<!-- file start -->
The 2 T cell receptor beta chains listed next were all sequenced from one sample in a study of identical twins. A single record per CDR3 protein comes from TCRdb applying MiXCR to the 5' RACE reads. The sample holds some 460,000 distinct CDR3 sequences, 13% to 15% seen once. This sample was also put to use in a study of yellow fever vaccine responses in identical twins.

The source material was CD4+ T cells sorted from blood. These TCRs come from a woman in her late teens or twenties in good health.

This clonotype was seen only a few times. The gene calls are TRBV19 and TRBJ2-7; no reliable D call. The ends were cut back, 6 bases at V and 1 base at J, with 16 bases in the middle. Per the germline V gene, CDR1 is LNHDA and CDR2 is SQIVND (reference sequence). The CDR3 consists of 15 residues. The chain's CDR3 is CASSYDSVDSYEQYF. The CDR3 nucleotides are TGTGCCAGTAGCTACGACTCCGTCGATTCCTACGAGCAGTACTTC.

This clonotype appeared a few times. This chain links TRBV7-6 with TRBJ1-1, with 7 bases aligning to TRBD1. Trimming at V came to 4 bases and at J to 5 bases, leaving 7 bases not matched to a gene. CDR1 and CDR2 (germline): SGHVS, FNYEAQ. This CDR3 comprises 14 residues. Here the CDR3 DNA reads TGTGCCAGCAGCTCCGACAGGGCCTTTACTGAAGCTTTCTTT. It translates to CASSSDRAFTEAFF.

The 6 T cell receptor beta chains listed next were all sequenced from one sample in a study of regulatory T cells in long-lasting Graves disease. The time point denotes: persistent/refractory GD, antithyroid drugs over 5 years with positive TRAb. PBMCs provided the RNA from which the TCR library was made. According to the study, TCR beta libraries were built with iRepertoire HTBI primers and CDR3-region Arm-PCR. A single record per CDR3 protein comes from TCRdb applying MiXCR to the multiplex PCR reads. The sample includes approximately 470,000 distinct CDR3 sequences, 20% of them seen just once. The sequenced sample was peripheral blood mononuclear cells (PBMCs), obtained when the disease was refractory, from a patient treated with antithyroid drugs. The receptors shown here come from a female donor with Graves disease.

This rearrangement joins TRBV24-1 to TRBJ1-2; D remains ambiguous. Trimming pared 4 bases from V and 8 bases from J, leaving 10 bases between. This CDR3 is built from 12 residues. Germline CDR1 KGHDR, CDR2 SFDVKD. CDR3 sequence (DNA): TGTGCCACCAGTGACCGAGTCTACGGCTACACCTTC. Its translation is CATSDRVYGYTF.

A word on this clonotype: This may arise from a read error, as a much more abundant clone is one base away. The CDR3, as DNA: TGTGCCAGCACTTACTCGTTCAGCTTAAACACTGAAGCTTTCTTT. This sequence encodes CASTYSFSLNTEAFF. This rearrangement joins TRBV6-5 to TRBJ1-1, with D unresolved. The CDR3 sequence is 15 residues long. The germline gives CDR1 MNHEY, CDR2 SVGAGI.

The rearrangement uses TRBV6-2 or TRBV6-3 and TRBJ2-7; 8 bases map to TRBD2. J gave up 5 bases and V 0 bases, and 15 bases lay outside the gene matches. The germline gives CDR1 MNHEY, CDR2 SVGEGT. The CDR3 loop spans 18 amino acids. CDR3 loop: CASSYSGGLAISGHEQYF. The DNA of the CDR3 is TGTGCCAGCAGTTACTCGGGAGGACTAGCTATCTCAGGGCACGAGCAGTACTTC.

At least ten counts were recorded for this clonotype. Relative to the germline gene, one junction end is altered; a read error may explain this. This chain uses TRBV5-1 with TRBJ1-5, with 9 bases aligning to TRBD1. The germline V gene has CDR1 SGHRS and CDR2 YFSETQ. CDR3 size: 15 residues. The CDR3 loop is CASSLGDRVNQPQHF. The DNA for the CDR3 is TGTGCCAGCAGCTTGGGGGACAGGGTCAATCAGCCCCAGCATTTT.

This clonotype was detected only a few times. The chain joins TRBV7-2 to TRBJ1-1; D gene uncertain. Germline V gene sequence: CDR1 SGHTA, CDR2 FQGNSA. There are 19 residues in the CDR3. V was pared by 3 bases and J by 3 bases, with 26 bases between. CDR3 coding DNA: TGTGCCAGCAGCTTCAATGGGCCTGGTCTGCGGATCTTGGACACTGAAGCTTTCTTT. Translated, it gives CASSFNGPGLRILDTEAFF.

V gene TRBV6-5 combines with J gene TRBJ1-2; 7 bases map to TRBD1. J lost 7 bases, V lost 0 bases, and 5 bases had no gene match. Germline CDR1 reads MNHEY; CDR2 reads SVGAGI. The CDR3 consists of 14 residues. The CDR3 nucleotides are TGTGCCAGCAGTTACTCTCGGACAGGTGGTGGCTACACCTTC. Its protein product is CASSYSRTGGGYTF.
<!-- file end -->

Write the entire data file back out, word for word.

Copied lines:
The 2 T cell receptor beta chains listed next were all sequenced from one sample in a study of identical twins. A single record per CDR3 protein comes from TCRdb applying MiXCR to the 5' RACE reads. The sample holds some 460,000 distinct CDR3 sequences, 13% to 15% seen once. This sample was also put to use in a study of yellow fever vaccine responses in identical twins.

The source material was CD4+ T cells sorted from blood. These TCRs come from a woman in her late teens or twenties in good health.

This clonotype was seen only a few times. The gene calls are TRBV19 and TRBJ2-7; no reliable D call. The ends were cut back, 6 bases at V and 1 base at J, with 16 bases in the middle. Per the germline V gene, CDR1 is LNHDA and CDR2 is SQIVND (reference sequence). The CDR3 consists of 15 residues. The chain's CDR3 is CASSYDSVDSYEQYF. The CDR3 nucleotides are TGTGCCAGTAGCTACGACTCCGTCGATTCCTACGAGCAGTACTTC.

This clonotype appeared a few times. This chain links TRBV7-6 with TRBJ1-1, with 7 bases aligning to TRBD1. Trimming at V came to 4 bases and at J to 5 bases, leaving 7 bases not matched to a gene. CDR1 and CDR2 (germline): SGHVS, FNYEAQ. This CDR3 comprises 14 residues. Here the CDR3 DNA reads TGTGCCAGCAGCTCCGACAGGGCCTTTACTGAAGCTTTCTTT. It translates to CASSSDRAFTEAFF.

The 6 T cell receptor beta chains listed next were all sequenced from one sample in a study of regulatory T cells in long-lasting Graves disease. The time point denotes: persistent/refractory GD, antithyroid drugs over 5 years with positive TRAb. PBMCs provided the RNA from which the TCR library was made. According to the study, TCR beta libraries were built with iRepertoire HTBI primers and CDR3-region Arm-PCR. A single record per CDR3 protein comes from TCRdb applying MiXCR to the multiplex PCR reads. The sample includes approximately 470,000 distinct CDR3 sequences, 20% of them seen just once. The sequenced sample was peripheral blood mononuclear cells (PBMCs), obtained when the disease was refractory, from a patient treated with antithyroid drugs. The receptors shown here come from a female donor with Graves disease.

This rearrangement joins TRBV24-1 to TRBJ1-2; D remains ambiguous. Trimming pared 4 bases from V and 8 bases from J, leaving 10 bases between. This CDR3 is built from 12 residues. Germline CDR1 KGHDR, CDR2 SFDVKD. CDR3 sequence (DNA): TGTGCCACCAGTGACCGAGTCTACGGCTACACCTTC. Its translation is CATSDRVYGYTF.

A word on this clonotype: This may arise from a read error, as a much more abundant clone is one base away. The CDR3, as DNA: TGTGCCAGCACTTACTCGTTCAGCTTAAACACTGAAGCTTTCTTT. This sequence encodes CASTYSFSLNTEAFF. This rearrangement joins TRBV6-5 to TRBJ1-1, with D unresolved. The CDR3 sequence is 15 residues long. The germline gives CDR1 MNHEY, CDR2 SVGAGI.

The rearrangement uses TRBV6-2 or TRBV6-3 and TRBJ2-7; 8 bases map to TRBD2. J gave up 5 bases and V 0 bases, and 15 bases lay outside the gene matches. The germline gives CDR1 MNHEY, CDR2 SVGEGT. The CDR3 loop spans 18 amino acids. CDR3 loop: CASSYSGGLAISGHEQYF. The DNA of the CDR3 is TGTGCCAGCAGTTACTCGGGAGGACTAGCTATCTCAGGGCACGAGCAGTACTTC.

At least ten counts were recorded for this clonotype. Relative to the germline gene, one junction end is altered; a read error may explain this. This chain uses TRBV5-1 with TRBJ1-5, with 9 bases aligning to TRBD1. The germline V gene has CDR1 SGHRS and CDR2 YFSETQ. CDR3 size: 15 residues. The CDR3 loop is CASSLGDRVNQPQHF. The DNA for the CDR3 is TGTGCCAGCAGCTTGGGGGACAGGGTCAATCAGCCCCAGCATTTT.

This clonotype was detected only a few times. The chain joins TRBV7-2 to TRBJ1-1; D gene uncertain. Germline V gene sequence: CDR1 SGHTA, CDR2 FQGNSA. There are 19 residues in the CDR3. V was pared by 3 bases and J by 3 bases, with 26 bases between. CDR3 coding DNA: TGTGCCAGCAGCTTCAATGGGCCTGGTCTGCGGATCTTGGACACTGAAGCTTTCTTT. Translated, it gives CASSFNGPGLRILDTEAFF.

V gene TRBV6-5 combines with J gene TRBJ1-2; 7 bases map to TRBD1. J lost 7 bases, V lost 0 bases, and 5 bases had no gene match. Germline CDR1 reads MNHEY; CDR2 reads SVGAGI. The CDR3 consists of 14 residues. The CDR3 nucleotides are TGTGCCAGCAGTTACTCTCGGACAGGTGGTGGCTACACCTTC. Its protein product is CASSYSRTGGGYTF.